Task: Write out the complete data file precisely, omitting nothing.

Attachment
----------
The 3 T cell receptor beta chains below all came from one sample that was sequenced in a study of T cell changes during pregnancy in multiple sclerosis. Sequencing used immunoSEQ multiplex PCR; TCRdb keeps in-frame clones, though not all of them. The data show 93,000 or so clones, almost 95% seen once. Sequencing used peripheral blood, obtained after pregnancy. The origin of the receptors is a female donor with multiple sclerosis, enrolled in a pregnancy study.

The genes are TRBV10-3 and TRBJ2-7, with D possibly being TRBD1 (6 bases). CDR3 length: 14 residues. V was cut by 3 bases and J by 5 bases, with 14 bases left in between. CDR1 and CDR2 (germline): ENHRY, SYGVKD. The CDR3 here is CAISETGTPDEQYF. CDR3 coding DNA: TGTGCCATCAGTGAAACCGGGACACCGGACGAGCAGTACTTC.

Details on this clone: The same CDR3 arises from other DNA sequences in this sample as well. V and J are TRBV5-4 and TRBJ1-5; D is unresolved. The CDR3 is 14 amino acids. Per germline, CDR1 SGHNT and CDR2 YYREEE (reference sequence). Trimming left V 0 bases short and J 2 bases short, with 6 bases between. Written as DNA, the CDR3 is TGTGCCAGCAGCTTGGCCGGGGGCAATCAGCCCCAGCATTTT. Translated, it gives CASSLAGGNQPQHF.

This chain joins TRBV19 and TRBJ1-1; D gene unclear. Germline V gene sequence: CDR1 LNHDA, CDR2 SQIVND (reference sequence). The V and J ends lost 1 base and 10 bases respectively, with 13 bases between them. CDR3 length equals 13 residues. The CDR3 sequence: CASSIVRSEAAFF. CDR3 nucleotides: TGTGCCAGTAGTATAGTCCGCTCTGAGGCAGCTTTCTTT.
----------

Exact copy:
The 3 T cell receptor beta chains below all came from one sample that was sequenced in a study of T cell changes during pregnancy in multiple sclerosis. Sequencing used immunoSEQ multiplex PCR; TCRdb keeps in-frame clones, though not all of them. The data show 93,000 or so clones, almost 95% seen once. Sequencing used peripheral blood, obtained after pregnancy. The origin of the receptors is a female donor with multiple sclerosis, enrolled in a pregnancy study.

The genes are TRBV10-3 and TRBJ2-7, with D possibly being TRBD1 (6 bases). CDR3 length: 14 residues. V was cut by 3 bases and J by 5 bases, with 14 bases left in between. CDR1 and CDR2 (germline): ENHRY, SYGVKD. The CDR3 here is CAISETGTPDEQYF. CDR3 coding DNA: TGTGCCATCAGTGAAACCGGGACACCGGACGAGCAGTACTTC.

Details on this clone: The same CDR3 arises from other DNA sequences in this sample as well. V and J are TRBV5-4 and TRBJ1-5; D is unresolved. The CDR3 is 14 amino acids. Per germline, CDR1 SGHNT and CDR2 YYREEE (reference sequence). Trimming left V 0 bases short and J 2 bases short, with 6 bases between. Written as DNA, the CDR3 is TGTGCCAGCAGCTTGGCCGGGGGCAATCAGCCCCAGCATTTT. Translated, it gives CASSLAGGNQPQHF.

This chain joins TRBV19 and TRBJ1-1; D gene unclear. Germline V gene sequence: CDR1 LNHDA, CDR2 SQIVND (reference sequence). The V and J ends lost 1 base and 10 bases respectively, with 13 bases between them. CDR3 length equals 13 residues. The CDR3 sequence: CASSIVRSEAAFF. CDR3 nucleotides: TGTGCCAGTAGTATAGTCCGCTCTGAGGCAGCTTTCTTT.